Album Review: Breton – ‘War Room Stories’

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Thanks to their current inverse status, in both popularity and innovation, it seems that more and more “indie” records have been picking up dance music’s mannerisms – while Breton’s sound in 2012 called to mind Tom Vek and few others, their relatively unchanged sound sets of a chain-reaction of indietronica associations this time around, from Everything Everything and Two Door Cinema Club to Foals’ Holy Fire and recent James Blake.

Resolutely electronic but retaining an “indie” sensibility, faintly industrial, melancholic; Other People’s Problems  was everything you’d ever hoped Kele Okerree’s solo exploits might be –  the tragic romance and earworm hooks of early Bloc Party transposed into a dance-centric setting. At the time, an awful lot was made of their being a “multimedia collective” from “South London” who “squatted” in an “abandoned bank” – a great press release has the power to drown a great record. That their current blurb includes the phrase “distinctly un-hipster” is telling in itself. Forget the myth-building and ignore that it was recorded in an old Soviet radio station; Breton have an aggression, a droning abrasiveness, that just about justifies their “being a dickhead’s cool” swagger. They make electronic music with indie overtones, not the other way around, and in so doing, still manage to stand out from the crowd.

The excellent ‘S4’ is closer to their early Blanket EP in its production’s ferocity, as off-kilter drums skitter across police-kicking-your-door-in bass, while the Macedonian Radio Symphonic Orchestra lend the band their effortless ambiance of class and Roman Rappak sings a hook straight off Silent Alarm. Similarly fierce is the Chemical Brother-infused, witch-house stomp ‘Got Well Soon’, which brings brain-scrubbing repetition and Breton’s trademark walls of bass together with the edgy, brooding indie of the Maccabees’ ‘No Kind Words’. The gloves are off and it’s genre-meltingly good.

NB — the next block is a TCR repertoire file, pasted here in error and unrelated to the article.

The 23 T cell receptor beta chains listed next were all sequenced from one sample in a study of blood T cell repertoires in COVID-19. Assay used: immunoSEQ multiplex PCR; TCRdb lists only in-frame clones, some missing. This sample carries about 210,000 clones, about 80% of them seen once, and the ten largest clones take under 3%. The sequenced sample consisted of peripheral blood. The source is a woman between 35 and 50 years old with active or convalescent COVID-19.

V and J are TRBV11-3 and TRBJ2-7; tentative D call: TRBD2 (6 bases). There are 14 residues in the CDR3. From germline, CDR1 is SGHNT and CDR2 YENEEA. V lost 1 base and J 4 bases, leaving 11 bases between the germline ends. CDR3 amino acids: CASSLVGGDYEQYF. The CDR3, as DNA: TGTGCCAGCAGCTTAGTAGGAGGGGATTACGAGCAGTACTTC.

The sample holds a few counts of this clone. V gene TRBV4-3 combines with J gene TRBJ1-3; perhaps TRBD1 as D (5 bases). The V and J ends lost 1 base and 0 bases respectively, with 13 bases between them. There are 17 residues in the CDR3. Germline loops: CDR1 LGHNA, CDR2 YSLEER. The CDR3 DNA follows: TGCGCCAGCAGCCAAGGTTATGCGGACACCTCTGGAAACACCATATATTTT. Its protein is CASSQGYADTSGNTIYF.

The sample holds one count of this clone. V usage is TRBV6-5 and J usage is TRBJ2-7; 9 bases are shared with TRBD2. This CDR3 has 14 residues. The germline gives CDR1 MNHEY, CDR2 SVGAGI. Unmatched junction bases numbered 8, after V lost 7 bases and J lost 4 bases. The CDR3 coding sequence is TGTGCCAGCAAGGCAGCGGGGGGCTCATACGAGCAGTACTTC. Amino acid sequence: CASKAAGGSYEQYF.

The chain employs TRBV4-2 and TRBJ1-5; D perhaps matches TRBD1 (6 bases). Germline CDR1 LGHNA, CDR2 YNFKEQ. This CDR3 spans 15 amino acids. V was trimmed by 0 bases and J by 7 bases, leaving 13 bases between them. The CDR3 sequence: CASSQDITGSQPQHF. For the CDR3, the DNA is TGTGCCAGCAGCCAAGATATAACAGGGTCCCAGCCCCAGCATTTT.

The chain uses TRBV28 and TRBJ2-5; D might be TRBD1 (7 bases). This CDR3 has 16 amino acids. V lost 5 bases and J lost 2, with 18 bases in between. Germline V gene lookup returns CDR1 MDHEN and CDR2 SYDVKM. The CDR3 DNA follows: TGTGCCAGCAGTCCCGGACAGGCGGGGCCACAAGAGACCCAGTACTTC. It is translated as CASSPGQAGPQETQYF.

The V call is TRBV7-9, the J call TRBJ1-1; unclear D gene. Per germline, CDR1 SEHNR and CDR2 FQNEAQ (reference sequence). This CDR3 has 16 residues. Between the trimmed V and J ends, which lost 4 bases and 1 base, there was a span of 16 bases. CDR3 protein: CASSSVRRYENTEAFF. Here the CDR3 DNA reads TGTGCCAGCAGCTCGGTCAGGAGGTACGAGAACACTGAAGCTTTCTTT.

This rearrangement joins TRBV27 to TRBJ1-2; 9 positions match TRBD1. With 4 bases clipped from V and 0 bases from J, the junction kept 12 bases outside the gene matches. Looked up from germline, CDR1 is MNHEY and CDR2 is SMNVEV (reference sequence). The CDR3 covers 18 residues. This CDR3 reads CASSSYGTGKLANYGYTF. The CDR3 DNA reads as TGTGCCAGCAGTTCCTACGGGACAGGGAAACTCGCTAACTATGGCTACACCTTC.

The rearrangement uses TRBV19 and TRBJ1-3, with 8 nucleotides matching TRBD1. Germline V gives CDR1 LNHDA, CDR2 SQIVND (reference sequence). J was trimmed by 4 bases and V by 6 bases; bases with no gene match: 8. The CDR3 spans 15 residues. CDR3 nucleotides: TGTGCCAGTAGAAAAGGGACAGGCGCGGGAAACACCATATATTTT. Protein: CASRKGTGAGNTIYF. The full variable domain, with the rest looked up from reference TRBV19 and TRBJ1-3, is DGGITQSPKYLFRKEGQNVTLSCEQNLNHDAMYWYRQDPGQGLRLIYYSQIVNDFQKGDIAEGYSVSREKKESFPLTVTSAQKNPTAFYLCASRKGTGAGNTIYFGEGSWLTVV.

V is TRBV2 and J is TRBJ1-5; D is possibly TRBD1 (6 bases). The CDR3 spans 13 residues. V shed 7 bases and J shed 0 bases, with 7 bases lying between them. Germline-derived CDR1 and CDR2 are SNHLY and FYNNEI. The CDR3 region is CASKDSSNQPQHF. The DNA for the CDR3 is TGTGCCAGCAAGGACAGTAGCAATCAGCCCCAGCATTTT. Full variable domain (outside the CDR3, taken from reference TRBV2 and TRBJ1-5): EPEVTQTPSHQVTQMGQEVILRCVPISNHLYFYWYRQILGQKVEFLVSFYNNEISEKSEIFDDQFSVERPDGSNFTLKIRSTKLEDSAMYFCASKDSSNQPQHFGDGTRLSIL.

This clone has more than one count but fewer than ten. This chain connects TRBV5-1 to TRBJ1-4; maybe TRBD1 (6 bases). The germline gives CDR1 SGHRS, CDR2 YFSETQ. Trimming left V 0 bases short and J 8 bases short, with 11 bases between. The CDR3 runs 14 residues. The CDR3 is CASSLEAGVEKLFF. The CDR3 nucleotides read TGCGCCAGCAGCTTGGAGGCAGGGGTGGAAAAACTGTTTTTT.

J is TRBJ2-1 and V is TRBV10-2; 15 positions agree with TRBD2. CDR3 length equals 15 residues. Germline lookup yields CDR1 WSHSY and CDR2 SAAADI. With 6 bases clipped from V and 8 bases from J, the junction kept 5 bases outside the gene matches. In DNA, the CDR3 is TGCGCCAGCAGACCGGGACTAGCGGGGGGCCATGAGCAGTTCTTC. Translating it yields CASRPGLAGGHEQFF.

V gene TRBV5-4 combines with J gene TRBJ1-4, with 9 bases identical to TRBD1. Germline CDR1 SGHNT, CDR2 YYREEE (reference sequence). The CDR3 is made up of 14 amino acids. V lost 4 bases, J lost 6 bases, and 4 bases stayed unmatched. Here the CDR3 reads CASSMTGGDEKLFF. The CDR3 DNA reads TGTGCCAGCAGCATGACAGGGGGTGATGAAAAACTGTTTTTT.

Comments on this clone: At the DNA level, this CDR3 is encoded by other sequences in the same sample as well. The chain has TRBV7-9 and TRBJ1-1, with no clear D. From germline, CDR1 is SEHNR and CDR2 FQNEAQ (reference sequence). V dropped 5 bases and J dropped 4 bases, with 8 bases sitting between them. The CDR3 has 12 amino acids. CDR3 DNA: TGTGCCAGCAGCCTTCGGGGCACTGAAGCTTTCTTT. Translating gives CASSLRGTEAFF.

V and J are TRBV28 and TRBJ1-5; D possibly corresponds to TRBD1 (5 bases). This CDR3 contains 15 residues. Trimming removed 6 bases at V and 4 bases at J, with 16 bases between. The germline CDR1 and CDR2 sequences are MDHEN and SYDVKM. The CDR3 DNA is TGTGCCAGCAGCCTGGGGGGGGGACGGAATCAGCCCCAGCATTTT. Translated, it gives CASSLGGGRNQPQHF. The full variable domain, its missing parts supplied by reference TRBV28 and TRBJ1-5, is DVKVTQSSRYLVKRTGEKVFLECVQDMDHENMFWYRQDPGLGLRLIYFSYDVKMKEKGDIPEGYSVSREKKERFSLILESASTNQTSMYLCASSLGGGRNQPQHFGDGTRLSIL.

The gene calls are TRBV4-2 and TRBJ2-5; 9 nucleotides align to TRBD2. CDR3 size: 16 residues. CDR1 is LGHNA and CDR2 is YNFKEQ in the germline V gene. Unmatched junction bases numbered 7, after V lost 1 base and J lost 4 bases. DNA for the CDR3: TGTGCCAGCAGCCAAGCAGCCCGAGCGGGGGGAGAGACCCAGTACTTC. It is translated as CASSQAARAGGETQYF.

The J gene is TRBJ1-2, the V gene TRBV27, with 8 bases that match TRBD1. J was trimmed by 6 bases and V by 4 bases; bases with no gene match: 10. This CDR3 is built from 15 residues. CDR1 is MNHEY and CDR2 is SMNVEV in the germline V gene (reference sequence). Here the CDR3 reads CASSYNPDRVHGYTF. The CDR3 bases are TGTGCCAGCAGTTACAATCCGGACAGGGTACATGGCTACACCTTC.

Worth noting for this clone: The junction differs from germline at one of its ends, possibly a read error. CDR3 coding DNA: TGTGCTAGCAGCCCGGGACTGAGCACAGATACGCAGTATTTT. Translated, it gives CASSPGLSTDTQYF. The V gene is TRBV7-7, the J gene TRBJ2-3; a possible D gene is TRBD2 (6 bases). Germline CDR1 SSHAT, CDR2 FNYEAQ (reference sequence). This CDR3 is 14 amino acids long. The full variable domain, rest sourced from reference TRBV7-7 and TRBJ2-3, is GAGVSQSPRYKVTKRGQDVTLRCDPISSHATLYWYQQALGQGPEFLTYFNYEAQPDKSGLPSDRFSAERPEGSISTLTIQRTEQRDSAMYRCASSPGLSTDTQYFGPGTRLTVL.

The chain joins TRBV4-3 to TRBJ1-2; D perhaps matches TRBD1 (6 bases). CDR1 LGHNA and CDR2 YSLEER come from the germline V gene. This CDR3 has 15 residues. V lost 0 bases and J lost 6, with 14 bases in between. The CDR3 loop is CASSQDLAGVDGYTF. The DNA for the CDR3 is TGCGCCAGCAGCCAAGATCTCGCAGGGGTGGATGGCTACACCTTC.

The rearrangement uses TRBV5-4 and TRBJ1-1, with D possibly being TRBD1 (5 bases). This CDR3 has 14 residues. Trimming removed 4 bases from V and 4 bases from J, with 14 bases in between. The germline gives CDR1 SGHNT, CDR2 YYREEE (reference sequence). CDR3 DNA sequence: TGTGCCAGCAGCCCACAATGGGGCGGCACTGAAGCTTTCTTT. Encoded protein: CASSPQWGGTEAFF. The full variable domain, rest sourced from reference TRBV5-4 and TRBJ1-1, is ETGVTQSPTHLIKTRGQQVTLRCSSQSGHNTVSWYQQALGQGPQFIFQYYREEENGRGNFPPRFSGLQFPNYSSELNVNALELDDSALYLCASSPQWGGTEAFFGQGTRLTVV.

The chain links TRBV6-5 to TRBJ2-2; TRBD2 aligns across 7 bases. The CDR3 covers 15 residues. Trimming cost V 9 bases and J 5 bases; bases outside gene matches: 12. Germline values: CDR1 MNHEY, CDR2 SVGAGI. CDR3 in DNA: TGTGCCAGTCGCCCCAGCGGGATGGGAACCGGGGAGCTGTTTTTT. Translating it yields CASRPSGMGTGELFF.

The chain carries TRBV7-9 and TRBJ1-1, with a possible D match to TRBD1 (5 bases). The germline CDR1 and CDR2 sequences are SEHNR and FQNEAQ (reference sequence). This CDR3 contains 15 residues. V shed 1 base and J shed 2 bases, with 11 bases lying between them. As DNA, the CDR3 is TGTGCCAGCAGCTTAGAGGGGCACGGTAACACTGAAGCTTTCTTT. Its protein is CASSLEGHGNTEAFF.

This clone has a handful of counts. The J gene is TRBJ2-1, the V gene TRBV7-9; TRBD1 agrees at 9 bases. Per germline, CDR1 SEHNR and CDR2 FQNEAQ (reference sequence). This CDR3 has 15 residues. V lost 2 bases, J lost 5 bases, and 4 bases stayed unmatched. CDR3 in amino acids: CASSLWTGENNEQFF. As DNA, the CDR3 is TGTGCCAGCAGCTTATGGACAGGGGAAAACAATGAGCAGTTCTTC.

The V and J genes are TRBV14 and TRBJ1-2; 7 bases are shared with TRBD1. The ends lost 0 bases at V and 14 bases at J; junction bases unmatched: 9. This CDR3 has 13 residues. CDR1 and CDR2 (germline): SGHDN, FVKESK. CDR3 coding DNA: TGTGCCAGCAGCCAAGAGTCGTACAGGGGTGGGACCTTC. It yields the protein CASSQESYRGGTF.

Taking the edge of with ‘302 Watchtower’, War Room Stories also ventures into gentler territory, bringing a trip-hop kaleidoscope of wind chimes and squeaked bum notes to create an immersive stand-alone world within the album. Sliding into ‘Brothers’, things become a little sub-par Foals, with Rappak’s wails demonstrating why he usually sticks to staccato pronouncements, and though the spacious, confident instrumentation is only a stone’s throw from Holy Fire’s gorgeous ‘Prelude’, it feels a little derivative. Likewise, ‘Envy’ appears to be a pastiche of Breton’s past work – their trademark production accompanying the nonsensical, facile rhyme “You’re a tourist, there’s nothing wrong with that / But what you never could have noticed is how your bags were packed”.

At the other end of the spectrum is mid-album deep breath, ‘Closed Category’. A crisp, spoken sample oozes cool, left-hand piano replaces the usual relentless bass pulse and the guitar lines positively shimmer in their delicacy. Though it’s like nothing Breton have released before, it’s instantly recognisable; an unplugged version of their usual rhythmic gymnastics. What War Room Stories makes clear is that the way forward is further exploration and boundary pushing. Unsurprisingly, given both their sound and their ethos, Breton are not at their best when static, but rather forging ahead – cramming the bare bones of their sound into new and unsuspecting genres and influences.

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The Top Five Albums of 2013

Finally, Rock and Rolle’s BEST albums of 2013, the top five!

For numbers ten to six, click here.

It’s been a vintage year, but these are the albums I’ve come back to again and again – obsessed over, agonised over, adored. Here’s the order of my list that it’s in.

5. The Marshall Mathers LP 2 – Eminem

The sequel to a much revered classic by a living legend, MMLP2 had a lot of scope for ending terribly. Instead, we were treated to the best Eminem album in a decade – packed with furious flow, fantastic wordplay and the full spectrum of human emotions. The immediate high of the scattered call-backs to his earlier works remain a thrill; but it’s an album that reveals more with every listen thanks to the sheer complexity of the rhymes. Even just taking phenomenal opener ‘Bad Guy’, hook-laden ‘Rhyme or Reason’, speed-of-light ‘Rap God’ and earworn ‘Dangerous’, this was one of the most impressive and entertaining records around.

4. Random Access Memories – Daft Punk